Woodrow Wilson’s Fourteen Points and the League of Nations

Authored by: Ross A. Kennedy

The Routledge Handbook of American Military and Diplomatic History

Print publication date:  June  2013
Online publication date:  August  2013

Print ISBN: 9780415888479
eBook ISBN: 9781135070991
Adobe ISBN: 9781135071028

10.4324/9781135070991.ch10

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Abstract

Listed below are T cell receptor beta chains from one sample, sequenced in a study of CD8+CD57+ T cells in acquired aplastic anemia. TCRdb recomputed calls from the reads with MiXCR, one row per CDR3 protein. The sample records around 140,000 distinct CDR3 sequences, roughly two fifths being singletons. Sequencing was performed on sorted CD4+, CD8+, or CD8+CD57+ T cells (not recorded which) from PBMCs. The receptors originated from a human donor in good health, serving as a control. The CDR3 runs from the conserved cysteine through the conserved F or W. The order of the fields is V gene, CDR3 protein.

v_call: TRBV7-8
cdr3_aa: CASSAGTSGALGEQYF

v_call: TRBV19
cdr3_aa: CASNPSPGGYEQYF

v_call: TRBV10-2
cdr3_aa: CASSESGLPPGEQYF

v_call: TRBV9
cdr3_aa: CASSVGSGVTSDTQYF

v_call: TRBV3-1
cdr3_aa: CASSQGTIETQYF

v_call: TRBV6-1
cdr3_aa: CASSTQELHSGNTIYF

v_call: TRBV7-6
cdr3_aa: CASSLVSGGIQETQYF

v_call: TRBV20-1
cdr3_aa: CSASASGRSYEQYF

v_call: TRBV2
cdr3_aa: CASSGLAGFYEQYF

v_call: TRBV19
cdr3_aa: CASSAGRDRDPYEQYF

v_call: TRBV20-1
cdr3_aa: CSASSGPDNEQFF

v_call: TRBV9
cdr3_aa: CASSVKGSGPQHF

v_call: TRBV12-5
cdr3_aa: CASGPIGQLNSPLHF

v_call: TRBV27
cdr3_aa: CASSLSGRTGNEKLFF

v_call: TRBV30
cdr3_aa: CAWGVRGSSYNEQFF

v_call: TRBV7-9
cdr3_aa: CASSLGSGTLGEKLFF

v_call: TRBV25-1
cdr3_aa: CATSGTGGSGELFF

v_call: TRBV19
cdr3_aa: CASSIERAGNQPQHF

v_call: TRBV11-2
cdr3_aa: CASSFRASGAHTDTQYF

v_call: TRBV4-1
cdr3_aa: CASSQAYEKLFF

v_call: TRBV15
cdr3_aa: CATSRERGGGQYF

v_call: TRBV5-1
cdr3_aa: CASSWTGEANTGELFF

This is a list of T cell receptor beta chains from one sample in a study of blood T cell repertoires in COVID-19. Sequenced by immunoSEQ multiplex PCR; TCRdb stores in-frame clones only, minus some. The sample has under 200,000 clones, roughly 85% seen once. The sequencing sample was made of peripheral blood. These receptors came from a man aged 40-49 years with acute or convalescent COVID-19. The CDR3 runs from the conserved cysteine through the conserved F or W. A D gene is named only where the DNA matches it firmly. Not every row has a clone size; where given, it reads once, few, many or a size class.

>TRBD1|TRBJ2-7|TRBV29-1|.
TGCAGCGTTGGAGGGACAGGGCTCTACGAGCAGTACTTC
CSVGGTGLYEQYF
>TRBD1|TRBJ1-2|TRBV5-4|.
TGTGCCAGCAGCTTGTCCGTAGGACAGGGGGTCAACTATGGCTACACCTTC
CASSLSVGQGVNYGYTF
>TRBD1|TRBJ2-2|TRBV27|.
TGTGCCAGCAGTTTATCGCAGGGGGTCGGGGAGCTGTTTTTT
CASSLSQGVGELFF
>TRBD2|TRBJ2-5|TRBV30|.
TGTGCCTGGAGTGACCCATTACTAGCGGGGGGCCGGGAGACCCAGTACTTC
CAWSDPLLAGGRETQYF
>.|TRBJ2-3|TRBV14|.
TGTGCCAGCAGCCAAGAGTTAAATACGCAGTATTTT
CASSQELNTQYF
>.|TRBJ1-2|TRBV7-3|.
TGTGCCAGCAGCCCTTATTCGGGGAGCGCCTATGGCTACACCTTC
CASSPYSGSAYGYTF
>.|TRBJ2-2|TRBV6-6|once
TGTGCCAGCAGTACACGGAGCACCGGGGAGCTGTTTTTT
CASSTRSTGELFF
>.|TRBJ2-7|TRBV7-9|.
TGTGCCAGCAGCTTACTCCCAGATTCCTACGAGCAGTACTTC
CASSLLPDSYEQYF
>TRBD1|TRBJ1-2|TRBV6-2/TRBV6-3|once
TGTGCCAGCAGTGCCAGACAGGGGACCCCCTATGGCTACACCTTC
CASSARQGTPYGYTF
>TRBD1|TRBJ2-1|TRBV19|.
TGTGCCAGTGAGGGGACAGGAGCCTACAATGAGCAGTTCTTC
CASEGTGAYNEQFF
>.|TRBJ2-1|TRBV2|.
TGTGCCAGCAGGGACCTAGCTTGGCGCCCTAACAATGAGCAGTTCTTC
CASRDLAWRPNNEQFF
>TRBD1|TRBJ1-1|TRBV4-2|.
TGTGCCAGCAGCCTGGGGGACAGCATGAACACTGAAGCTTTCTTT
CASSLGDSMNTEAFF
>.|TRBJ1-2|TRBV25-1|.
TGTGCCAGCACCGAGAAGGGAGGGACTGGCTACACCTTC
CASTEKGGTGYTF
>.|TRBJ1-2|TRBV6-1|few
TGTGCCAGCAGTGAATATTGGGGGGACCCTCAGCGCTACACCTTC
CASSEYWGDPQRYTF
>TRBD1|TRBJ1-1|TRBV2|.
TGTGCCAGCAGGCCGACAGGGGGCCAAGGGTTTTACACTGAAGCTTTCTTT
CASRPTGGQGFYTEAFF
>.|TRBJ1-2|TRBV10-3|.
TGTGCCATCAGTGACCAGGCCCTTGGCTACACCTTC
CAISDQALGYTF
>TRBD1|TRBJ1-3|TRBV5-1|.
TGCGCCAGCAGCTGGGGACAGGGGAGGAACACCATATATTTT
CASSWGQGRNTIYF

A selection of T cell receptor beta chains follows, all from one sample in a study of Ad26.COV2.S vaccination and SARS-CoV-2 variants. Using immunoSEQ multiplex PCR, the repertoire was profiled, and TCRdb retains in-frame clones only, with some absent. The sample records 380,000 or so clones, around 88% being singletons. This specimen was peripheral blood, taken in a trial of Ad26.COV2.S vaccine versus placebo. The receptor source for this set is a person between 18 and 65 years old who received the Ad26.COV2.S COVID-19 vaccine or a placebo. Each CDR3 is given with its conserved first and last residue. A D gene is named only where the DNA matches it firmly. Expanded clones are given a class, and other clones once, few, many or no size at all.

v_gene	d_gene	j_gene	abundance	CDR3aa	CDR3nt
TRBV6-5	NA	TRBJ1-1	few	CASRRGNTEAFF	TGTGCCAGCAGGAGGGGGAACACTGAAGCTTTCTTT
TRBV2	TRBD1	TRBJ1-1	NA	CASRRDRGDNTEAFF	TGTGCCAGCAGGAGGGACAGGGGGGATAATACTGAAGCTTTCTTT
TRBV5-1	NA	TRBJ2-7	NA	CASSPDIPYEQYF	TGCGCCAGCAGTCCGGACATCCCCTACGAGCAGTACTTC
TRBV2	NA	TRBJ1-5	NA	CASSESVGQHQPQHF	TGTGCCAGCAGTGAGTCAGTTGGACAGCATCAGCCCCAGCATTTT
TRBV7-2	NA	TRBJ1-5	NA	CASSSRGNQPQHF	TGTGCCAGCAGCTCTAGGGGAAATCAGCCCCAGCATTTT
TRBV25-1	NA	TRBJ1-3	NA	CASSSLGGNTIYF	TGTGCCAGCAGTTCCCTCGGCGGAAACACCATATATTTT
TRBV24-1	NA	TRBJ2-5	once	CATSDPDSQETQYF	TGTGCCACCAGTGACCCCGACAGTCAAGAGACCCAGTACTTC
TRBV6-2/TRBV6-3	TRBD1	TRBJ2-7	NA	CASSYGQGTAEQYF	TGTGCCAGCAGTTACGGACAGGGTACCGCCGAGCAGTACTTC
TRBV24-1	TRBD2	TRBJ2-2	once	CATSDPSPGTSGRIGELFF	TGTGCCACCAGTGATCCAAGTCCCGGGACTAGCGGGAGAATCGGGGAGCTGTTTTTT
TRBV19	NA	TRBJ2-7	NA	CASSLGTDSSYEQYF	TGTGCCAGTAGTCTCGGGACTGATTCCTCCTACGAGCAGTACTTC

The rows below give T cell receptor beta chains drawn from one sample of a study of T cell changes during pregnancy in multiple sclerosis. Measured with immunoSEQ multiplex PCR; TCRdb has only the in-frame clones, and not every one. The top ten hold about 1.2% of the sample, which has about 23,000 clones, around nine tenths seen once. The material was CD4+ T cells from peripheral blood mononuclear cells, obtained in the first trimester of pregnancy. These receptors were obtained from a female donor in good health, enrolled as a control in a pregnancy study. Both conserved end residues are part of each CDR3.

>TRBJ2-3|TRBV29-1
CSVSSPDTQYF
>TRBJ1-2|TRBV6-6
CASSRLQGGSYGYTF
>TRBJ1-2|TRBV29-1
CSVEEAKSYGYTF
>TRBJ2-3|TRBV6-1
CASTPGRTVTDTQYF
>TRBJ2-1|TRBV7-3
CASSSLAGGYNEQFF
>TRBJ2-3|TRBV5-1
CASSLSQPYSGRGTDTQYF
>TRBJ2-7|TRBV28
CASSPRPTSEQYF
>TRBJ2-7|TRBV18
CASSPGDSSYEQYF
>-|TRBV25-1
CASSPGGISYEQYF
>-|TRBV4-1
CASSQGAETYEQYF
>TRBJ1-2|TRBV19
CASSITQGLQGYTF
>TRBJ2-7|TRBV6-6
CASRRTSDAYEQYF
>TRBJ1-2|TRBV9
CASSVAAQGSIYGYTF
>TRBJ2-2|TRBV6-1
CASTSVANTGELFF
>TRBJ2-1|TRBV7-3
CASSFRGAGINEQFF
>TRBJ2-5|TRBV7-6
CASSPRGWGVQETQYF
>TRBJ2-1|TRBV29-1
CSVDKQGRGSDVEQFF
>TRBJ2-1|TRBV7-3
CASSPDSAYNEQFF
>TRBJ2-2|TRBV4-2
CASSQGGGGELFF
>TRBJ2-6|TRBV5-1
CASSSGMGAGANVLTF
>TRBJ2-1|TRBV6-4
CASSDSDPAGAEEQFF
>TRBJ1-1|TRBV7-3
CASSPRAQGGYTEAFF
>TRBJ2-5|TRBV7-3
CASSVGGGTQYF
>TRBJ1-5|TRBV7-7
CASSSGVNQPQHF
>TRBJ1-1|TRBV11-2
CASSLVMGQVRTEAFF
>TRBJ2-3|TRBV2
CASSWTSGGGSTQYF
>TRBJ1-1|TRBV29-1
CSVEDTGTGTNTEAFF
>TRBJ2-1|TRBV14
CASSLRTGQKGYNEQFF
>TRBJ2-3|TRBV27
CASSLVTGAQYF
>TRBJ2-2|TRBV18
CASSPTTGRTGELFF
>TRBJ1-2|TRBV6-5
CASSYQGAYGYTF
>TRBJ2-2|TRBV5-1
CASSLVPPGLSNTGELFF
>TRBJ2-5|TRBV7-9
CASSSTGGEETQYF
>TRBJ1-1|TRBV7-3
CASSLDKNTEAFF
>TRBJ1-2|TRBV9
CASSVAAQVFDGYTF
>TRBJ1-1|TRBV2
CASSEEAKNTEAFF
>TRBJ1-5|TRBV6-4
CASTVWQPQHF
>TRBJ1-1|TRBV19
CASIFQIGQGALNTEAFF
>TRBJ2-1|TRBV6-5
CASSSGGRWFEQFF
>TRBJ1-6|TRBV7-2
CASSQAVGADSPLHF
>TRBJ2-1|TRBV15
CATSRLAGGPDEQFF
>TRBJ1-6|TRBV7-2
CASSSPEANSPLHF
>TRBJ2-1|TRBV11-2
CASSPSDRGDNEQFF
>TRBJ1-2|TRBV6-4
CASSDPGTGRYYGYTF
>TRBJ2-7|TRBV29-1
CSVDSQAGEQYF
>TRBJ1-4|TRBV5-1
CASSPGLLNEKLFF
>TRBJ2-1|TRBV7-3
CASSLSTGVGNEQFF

During World War I, President Woodrow Wilson developed an ambitious program to transform the international system in a way that he believed would end balance-of-power politics forever. Rooted in both national security fears and in a faith in American exceptionalism, Wilson developed his program before the United States entered the war, but it reached its fullest expression in the president’s Fourteen Points Address in January 1918. At the Paris Peace Conference in 1919, Wilson managed to achieve much of his vision, including most notably the creation of a new world peacekeeping organization, the League of Nations. But he failed to convince the United States Senate to ratify his work. On one level, this defeat resulted from Wilson’s refusal to compromise over reservations that Republican leaders wanted to attach to America’s commitment to the League. More basically, however, the Senate’s rejection of the League reflected internal contradictions and ambiguities that had marred Wilson’s peace program from its inception. Regardless of Wilson’s good intentions, he failed to find a way to escape from the same power politics he sought to reform, thus making it relatively easy for liberal and conservative critics to block the creation of a Wilsonian world order. 1

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